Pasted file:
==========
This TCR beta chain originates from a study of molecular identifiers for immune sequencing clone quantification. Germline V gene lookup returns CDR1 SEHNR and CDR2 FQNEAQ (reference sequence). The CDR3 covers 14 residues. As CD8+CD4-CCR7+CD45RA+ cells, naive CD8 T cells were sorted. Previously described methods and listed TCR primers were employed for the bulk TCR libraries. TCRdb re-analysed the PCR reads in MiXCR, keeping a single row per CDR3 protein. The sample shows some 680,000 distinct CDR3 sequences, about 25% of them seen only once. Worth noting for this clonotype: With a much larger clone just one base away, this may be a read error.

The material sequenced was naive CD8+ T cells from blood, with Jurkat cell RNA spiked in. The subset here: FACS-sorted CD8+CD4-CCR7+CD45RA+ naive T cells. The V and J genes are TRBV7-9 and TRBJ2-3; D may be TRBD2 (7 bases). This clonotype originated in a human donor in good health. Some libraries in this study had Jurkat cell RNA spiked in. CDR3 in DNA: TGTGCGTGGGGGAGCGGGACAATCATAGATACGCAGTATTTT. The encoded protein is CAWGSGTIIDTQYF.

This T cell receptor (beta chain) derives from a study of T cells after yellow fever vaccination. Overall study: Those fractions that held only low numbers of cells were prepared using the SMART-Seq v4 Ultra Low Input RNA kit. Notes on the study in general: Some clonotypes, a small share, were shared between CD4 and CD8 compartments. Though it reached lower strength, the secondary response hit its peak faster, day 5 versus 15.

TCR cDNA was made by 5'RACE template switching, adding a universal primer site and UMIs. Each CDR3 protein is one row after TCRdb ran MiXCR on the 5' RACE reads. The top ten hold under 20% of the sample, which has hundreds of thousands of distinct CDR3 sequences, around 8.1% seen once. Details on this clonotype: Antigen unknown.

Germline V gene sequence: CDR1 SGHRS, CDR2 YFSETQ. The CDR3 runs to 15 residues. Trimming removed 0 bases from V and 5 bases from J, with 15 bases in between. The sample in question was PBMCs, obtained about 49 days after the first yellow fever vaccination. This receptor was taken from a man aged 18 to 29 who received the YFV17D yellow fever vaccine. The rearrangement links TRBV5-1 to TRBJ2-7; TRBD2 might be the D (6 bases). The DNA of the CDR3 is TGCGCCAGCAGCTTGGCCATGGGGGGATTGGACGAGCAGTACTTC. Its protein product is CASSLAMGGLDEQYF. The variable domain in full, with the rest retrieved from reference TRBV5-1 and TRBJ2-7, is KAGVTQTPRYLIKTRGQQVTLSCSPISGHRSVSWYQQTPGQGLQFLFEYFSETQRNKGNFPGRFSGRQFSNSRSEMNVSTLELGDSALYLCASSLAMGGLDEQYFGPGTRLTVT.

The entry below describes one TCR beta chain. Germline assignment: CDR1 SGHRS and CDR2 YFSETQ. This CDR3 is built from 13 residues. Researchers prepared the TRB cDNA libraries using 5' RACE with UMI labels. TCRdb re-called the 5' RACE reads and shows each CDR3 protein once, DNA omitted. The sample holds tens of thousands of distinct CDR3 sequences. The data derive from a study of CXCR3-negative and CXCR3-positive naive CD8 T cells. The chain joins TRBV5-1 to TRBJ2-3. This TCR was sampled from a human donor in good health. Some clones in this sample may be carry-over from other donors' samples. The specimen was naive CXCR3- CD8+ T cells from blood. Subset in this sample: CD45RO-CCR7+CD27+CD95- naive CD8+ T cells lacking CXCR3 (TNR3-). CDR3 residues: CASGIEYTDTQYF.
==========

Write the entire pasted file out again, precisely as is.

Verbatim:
This TCR beta chain originates from a study of molecular identifiers for immune sequencing clone quantification. Germline V gene lookup returns CDR1 SEHNR and CDR2 FQNEAQ (reference sequence). The CDR3 covers 14 residues. As CD8+CD4-CCR7+CD45RA+ cells, naive CD8 T cells were sorted. Previously described methods and listed TCR primers were employed for the bulk TCR libraries. TCRdb re-analysed the PCR reads in MiXCR, keeping a single row per CDR3 protein. The sample shows some 680,000 distinct CDR3 sequences, about 25% of them seen only once. Worth noting for this clonotype: With a much larger clone just one base away, this may be a read error.

The material sequenced was naive CD8+ T cells from blood, with Jurkat cell RNA spiked in. The subset here: FACS-sorted CD8+CD4-CCR7+CD45RA+ naive T cells. The V and J genes are TRBV7-9 and TRBJ2-3; D may be TRBD2 (7 bases). This clonotype originated in a human donor in good health. Some libraries in this study had Jurkat cell RNA spiked in. CDR3 in DNA: TGTGCGTGGGGGAGCGGGACAATCATAGATACGCAGTATTTT. The encoded protein is CAWGSGTIIDTQYF.

This T cell receptor (beta chain) derives from a study of T cells after yellow fever vaccination. Overall study: Those fractions that held only low numbers of cells were prepared using the SMART-Seq v4 Ultra Low Input RNA kit. Notes on the study in general: Some clonotypes, a small share, were shared between CD4 and CD8 compartments. Though it reached lower strength, the secondary response hit its peak faster, day 5 versus 15.

TCR cDNA was made by 5'RACE template switching, adding a universal primer site and UMIs. Each CDR3 protein is one row after TCRdb ran MiXCR on the 5' RACE reads. The top ten hold under 20% of the sample, which has hundreds of thousands of distinct CDR3 sequences, around 8.1% seen once. Details on this clonotype: Antigen unknown.

Germline V gene sequence: CDR1 SGHRS, CDR2 YFSETQ. The CDR3 runs to 15 residues. Trimming removed 0 bases from V and 5 bases from J, with 15 bases in between. The sample in question was PBMCs, obtained about 49 days after the first yellow fever vaccination. This receptor was taken from a man aged 18 to 29 who received the YFV17D yellow fever vaccine. The rearrangement links TRBV5-1 to TRBJ2-7; TRBD2 might be the D (6 bases). The DNA of the CDR3 is TGCGCCAGCAGCTTGGCCATGGGGGGATTGGACGAGCAGTACTTC. Its protein product is CASSLAMGGLDEQYF. The variable domain in full, with the rest retrieved from reference TRBV5-1 and TRBJ2-7, is KAGVTQTPRYLIKTRGQQVTLSCSPISGHRSVSWYQQTPGQGLQFLFEYFSETQRNKGNFPGRFSGRQFSNSRSEMNVSTLELGDSALYLCASSLAMGGLDEQYFGPGTRLTVT.

The entry below describes one TCR beta chain. Germline assignment: CDR1 SGHRS and CDR2 YFSETQ. This CDR3 is built from 13 residues. Researchers prepared the TRB cDNA libraries using 5' RACE with UMI labels. TCRdb re-called the 5' RACE reads and shows each CDR3 protein once, DNA omitted. The sample holds tens of thousands of distinct CDR3 sequences. The data derive from a study of CXCR3-negative and CXCR3-positive naive CD8 T cells. The chain joins TRBV5-1 to TRBJ2-3. This TCR was sampled from a human donor in good health. Some clones in this sample may be carry-over from other donors' samples. The specimen was naive CXCR3- CD8+ T cells from blood. Subset in this sample: CD45RO-CCR7+CD27+CD95- naive CD8+ T cells lacking CXCR3 (TNR3-). CDR3 residues: CASGIEYTDTQYF.